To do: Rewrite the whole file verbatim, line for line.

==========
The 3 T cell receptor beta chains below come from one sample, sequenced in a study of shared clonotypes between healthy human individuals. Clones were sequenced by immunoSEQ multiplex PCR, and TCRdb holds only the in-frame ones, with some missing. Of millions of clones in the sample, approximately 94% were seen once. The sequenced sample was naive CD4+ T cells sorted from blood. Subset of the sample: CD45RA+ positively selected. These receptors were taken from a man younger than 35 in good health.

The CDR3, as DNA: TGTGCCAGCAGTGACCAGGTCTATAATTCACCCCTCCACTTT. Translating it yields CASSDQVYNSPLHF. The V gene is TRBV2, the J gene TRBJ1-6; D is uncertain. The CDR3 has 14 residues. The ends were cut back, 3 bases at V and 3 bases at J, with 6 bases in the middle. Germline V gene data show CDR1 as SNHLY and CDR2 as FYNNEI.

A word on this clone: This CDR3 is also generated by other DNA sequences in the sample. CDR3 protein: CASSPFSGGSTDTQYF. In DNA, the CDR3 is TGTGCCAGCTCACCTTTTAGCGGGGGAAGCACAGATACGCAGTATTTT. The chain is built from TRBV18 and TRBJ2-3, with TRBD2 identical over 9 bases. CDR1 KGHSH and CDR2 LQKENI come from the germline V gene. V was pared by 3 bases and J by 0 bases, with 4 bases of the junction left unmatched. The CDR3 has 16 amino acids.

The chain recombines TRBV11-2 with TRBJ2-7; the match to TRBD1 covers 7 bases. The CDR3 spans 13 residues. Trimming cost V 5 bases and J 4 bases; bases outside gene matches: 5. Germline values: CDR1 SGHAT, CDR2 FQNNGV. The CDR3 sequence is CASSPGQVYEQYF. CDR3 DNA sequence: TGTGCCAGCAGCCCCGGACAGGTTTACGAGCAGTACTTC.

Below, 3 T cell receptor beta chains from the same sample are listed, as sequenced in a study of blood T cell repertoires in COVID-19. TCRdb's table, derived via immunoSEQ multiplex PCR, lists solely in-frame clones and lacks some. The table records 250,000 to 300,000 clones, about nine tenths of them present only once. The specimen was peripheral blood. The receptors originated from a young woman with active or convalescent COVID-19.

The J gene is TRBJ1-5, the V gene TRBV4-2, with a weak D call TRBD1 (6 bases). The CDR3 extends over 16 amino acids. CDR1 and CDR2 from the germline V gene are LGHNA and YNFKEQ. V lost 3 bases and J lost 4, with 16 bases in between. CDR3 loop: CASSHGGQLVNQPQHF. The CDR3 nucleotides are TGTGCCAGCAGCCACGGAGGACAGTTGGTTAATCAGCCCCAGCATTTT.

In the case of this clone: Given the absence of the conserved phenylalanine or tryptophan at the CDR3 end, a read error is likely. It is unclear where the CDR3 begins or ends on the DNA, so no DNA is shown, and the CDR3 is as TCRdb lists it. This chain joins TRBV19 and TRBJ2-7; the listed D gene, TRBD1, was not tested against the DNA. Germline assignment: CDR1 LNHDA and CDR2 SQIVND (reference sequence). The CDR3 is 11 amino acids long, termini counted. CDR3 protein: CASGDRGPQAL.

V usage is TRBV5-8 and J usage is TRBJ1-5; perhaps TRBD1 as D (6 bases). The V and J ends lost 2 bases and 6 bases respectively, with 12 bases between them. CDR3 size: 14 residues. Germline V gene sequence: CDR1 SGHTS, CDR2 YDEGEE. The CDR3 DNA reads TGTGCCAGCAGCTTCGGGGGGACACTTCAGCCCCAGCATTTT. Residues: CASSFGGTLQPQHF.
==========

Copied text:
The 3 T cell receptor beta chains below come from one sample, sequenced in a study of shared clonotypes between healthy human individuals. Clones were sequenced by immunoSEQ multiplex PCR, and TCRdb holds only the in-frame ones, with some missing. Of millions of clones in the sample, approximately 94% were seen once. The sequenced sample was naive CD4+ T cells sorted from blood. Subset of the sample: CD45RA+ positively selected. These receptors were taken from a man younger than 35 in good health.

The CDR3, as DNA: TGTGCCAGCAGTGACCAGGTCTATAATTCACCCCTCCACTTT. Translating it yields CASSDQVYNSPLHF. The V gene is TRBV2, the J gene TRBJ1-6; D is uncertain. The CDR3 has 14 residues. The ends were cut back, 3 bases at V and 3 bases at J, with 6 bases in the middle. Germline V gene data show CDR1 as SNHLY and CDR2 as FYNNEI.

A word on this clone: This CDR3 is also generated by other DNA sequences in the sample. CDR3 protein: CASSPFSGGSTDTQYF. In DNA, the CDR3 is TGTGCCAGCTCACCTTTTAGCGGGGGAAGCACAGATACGCAGTATTTT. The chain is built from TRBV18 and TRBJ2-3, with TRBD2 identical over 9 bases. CDR1 KGHSH and CDR2 LQKENI come from the germline V gene. V was pared by 3 bases and J by 0 bases, with 4 bases of the junction left unmatched. The CDR3 has 16 amino acids.

The chain recombines TRBV11-2 with TRBJ2-7; the match to TRBD1 covers 7 bases. The CDR3 spans 13 residues. Trimming cost V 5 bases and J 4 bases; bases outside gene matches: 5. Germline values: CDR1 SGHAT, CDR2 FQNNGV. The CDR3 sequence is CASSPGQVYEQYF. CDR3 DNA sequence: TGTGCCAGCAGCCCCGGACAGGTTTACGAGCAGTACTTC.

Below, 3 T cell receptor beta chains from the same sample are listed, as sequenced in a study of blood T cell repertoires in COVID-19. TCRdb's table, derived via immunoSEQ multiplex PCR, lists solely in-frame clones and lacks some. The table records 250,000 to 300,000 clones, about nine tenths of them present only once. The specimen was peripheral blood. The receptors originated from a young woman with active or convalescent COVID-19.

The J gene is TRBJ1-5, the V gene TRBV4-2, with a weak D call TRBD1 (6 bases). The CDR3 extends over 16 amino acids. CDR1 and CDR2 from the germline V gene are LGHNA and YNFKEQ. V lost 3 bases and J lost 4, with 16 bases in between. CDR3 loop: CASSHGGQLVNQPQHF. The CDR3 nucleotides are TGTGCCAGCAGCCACGGAGGACAGTTGGTTAATCAGCCCCAGCATTTT.

In the case of this clone: Given the absence of the conserved phenylalanine or tryptophan at the CDR3 end, a read error is likely. It is unclear where the CDR3 begins or ends on the DNA, so no DNA is shown, and the CDR3 is as TCRdb lists it. This chain joins TRBV19 and TRBJ2-7; the listed D gene, TRBD1, was not tested against the DNA. Germline assignment: CDR1 LNHDA and CDR2 SQIVND (reference sequence). The CDR3 is 11 amino acids long, termini counted. CDR3 protein: CASGDRGPQAL.

V usage is TRBV5-8 and J usage is TRBJ1-5; perhaps TRBD1 as D (6 bases). The V and J ends lost 2 bases and 6 bases respectively, with 12 bases between them. CDR3 size: 14 residues. Germline V gene sequence: CDR1 SGHTS, CDR2 YDEGEE. The CDR3 DNA reads TGTGCCAGCAGCTTCGGGGGGACACTTCAGCCCCAGCATTTT. Residues: CASSFGGTLQPQHF.